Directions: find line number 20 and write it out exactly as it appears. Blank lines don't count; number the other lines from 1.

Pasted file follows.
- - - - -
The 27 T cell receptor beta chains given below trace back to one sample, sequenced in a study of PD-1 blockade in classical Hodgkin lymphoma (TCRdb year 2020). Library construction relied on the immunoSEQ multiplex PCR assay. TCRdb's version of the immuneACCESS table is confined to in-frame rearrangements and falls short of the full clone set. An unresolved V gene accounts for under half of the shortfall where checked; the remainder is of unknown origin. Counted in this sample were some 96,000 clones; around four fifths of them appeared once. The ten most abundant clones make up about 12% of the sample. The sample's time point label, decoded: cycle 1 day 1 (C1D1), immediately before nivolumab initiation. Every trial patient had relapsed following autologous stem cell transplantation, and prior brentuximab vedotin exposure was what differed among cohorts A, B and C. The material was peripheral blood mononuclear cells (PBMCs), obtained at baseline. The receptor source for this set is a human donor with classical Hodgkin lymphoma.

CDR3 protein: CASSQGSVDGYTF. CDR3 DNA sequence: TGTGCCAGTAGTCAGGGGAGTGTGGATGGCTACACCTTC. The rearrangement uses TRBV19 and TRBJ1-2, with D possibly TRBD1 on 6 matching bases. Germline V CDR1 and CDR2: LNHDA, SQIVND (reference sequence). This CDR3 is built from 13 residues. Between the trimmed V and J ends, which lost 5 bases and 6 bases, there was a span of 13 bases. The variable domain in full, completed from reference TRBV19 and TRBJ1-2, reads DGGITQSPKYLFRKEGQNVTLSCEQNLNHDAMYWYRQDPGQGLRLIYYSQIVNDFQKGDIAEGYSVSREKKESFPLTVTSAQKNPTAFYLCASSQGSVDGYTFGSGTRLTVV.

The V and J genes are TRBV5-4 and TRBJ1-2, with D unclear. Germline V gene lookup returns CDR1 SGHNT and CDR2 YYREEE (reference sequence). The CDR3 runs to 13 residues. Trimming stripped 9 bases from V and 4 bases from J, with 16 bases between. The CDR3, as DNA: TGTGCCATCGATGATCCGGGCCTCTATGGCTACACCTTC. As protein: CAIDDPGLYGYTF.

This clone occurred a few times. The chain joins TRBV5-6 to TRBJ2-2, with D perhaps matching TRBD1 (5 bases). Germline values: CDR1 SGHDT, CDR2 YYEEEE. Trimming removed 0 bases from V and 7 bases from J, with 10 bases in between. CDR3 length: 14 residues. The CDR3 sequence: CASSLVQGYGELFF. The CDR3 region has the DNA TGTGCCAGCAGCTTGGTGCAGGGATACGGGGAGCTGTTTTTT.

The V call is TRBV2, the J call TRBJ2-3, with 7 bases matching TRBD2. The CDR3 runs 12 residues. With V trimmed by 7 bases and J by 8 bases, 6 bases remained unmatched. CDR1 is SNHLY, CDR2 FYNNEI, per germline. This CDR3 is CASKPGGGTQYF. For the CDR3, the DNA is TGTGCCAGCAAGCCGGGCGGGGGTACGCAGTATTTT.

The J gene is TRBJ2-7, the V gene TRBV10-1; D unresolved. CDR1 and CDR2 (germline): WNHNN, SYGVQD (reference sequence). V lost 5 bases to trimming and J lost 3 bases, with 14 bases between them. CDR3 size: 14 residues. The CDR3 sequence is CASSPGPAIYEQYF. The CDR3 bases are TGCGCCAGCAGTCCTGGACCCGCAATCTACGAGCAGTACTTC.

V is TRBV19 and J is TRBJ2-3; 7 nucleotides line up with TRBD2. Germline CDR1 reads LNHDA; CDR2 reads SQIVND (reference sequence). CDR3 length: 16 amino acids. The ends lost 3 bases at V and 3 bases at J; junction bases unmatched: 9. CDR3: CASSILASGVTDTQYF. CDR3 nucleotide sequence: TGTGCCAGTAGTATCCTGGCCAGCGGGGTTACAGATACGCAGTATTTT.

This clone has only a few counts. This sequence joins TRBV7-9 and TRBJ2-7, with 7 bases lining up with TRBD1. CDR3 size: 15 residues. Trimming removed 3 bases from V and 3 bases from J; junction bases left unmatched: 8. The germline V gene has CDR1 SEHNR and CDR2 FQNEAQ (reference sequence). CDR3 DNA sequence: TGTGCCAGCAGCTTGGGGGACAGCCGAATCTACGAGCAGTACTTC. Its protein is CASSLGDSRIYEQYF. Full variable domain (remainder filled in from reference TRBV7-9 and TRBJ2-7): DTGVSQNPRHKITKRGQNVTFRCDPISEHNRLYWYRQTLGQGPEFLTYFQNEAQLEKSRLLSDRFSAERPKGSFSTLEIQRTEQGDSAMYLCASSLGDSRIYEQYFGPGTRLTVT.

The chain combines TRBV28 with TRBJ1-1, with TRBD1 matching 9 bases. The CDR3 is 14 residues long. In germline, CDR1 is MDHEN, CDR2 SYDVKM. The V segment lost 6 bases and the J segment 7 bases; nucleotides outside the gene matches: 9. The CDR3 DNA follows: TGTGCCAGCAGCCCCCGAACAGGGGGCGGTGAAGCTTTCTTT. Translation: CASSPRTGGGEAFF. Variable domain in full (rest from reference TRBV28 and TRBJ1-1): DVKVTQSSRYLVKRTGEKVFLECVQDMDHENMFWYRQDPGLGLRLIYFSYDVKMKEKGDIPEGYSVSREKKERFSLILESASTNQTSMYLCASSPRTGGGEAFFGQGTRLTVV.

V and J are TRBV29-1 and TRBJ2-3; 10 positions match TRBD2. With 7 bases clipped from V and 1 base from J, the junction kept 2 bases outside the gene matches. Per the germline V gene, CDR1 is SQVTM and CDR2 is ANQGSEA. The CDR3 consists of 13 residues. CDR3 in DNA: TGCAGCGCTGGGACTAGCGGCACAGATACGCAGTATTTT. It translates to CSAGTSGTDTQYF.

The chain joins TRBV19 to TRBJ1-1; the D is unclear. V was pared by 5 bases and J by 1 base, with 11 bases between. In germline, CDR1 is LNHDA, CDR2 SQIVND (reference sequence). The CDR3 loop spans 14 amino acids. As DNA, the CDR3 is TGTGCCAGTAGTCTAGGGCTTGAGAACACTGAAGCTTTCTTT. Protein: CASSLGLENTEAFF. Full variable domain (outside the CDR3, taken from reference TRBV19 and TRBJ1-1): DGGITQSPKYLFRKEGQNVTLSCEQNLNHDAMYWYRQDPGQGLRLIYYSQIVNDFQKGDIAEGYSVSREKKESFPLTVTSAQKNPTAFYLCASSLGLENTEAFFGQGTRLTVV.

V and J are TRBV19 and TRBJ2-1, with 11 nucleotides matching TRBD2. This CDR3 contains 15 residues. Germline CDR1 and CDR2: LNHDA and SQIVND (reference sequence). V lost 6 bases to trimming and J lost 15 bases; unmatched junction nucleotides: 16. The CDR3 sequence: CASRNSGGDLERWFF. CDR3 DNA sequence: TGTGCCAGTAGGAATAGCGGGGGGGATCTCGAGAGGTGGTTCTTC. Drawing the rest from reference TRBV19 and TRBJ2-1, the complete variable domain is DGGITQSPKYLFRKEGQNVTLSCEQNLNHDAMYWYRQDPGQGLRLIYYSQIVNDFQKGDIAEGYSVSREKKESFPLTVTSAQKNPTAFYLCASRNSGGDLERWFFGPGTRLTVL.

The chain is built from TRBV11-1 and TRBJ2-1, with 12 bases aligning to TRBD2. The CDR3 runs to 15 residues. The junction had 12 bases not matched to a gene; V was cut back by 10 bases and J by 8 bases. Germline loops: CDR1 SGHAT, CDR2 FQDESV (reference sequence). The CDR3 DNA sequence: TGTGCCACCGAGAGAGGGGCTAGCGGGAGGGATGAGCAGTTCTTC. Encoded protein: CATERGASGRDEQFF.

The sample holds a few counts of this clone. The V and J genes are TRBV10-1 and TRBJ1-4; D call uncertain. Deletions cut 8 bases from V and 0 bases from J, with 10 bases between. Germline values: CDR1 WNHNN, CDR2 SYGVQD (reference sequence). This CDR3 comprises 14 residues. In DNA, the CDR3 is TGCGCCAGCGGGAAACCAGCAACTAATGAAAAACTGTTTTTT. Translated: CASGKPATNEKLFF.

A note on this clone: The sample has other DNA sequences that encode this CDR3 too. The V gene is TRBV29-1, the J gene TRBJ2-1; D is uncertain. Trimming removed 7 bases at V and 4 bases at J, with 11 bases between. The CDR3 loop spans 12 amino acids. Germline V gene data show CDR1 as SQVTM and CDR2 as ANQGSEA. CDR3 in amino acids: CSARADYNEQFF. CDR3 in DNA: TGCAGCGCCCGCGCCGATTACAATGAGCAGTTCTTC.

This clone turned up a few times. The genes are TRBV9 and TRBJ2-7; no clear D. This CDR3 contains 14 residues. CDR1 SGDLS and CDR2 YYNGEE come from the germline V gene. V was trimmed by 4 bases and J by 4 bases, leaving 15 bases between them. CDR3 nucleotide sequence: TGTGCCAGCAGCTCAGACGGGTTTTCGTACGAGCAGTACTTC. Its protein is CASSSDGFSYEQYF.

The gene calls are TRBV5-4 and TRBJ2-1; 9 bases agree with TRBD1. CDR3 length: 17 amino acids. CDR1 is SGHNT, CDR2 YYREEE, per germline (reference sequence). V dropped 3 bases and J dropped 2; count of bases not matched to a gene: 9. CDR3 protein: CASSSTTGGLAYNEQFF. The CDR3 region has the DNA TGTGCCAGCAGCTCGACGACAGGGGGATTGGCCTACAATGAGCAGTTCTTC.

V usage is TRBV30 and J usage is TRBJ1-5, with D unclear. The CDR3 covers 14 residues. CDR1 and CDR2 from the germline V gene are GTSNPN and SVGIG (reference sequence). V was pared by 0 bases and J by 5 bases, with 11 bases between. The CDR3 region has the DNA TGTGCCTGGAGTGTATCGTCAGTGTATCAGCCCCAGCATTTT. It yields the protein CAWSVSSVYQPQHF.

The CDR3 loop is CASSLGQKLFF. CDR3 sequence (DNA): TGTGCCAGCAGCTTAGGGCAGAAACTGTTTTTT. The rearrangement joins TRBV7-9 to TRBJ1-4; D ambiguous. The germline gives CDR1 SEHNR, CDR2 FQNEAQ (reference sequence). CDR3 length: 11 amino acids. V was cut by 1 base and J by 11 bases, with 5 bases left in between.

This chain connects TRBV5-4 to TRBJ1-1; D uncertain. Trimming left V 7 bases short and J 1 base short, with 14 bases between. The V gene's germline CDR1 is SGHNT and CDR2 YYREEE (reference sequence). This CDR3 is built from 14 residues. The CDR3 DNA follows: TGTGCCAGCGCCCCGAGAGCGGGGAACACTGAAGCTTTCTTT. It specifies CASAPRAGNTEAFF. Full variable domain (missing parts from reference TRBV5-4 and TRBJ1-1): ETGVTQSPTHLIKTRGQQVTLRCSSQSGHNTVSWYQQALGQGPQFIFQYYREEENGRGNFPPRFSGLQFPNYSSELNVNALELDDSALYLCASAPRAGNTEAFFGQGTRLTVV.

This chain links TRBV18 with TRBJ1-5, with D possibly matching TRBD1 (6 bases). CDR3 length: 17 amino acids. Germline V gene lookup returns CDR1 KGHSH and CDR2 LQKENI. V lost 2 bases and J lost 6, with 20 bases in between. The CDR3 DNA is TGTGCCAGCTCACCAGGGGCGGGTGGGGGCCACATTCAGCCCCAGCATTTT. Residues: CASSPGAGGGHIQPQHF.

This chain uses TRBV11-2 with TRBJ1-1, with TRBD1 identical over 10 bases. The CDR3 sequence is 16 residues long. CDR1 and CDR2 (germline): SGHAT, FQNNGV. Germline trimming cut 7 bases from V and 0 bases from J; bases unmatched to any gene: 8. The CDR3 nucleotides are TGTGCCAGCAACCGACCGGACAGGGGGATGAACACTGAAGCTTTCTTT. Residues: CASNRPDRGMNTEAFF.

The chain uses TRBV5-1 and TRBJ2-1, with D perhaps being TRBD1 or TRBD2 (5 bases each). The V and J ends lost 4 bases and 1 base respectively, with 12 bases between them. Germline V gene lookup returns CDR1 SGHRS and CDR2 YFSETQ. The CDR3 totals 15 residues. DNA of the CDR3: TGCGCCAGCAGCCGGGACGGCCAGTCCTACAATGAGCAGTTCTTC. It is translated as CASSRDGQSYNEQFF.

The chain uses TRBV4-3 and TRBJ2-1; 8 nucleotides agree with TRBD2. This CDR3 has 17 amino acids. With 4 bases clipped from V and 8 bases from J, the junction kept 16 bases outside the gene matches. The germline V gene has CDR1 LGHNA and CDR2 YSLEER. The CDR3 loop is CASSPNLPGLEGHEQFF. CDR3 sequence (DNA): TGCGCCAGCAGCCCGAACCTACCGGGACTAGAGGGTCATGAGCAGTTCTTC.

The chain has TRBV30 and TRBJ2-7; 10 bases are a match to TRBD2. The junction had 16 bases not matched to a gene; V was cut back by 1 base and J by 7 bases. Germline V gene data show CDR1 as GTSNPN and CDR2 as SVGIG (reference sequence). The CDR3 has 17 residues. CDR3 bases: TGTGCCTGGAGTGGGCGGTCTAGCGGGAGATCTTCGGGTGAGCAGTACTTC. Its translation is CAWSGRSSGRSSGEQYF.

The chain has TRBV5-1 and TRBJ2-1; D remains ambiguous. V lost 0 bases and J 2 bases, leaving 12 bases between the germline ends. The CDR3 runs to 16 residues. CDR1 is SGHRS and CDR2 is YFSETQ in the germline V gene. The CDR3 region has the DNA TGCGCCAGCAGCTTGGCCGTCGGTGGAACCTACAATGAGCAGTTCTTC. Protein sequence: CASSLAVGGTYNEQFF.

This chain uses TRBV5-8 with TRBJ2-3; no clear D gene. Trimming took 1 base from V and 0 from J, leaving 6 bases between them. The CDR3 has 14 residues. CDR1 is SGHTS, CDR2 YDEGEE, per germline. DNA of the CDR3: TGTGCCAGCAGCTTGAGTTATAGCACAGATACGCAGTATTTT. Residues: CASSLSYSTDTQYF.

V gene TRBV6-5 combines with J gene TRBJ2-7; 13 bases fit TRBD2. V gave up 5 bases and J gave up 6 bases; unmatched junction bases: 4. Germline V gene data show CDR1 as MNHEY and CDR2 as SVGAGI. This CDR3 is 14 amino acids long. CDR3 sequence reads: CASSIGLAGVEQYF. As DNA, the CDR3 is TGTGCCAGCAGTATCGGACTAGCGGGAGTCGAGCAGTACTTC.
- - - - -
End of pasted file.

This chain connects TRBV5-4 to TRBJ1-1; D uncertain. Trimming left V 7 bases short and J 1 base short, with 14 bases between. The V gene's germline CDR1 is SGHNT and CDR2 YYREEE (reference sequence). This CDR3 is built from 14 residues. The CDR3 DNA follows: TGTGCCAGCGCCCCGAGAGCGGGGAACACTGAAGCTTTCTTT. It specifies CASAPRAGNTEAFF. Full variable domain (missing parts from reference TRBV5-4 and TRBJ1-1): ETGVTQSPTHLIKTRGQQVTLRCSSQSGHNTVSWYQQALGQGPQFIFQYYREEENGRGNFPPRFSGLQFPNYSSELNVNALELDDSALYLCASAPRAGNTEAFFGQGTRLTVV.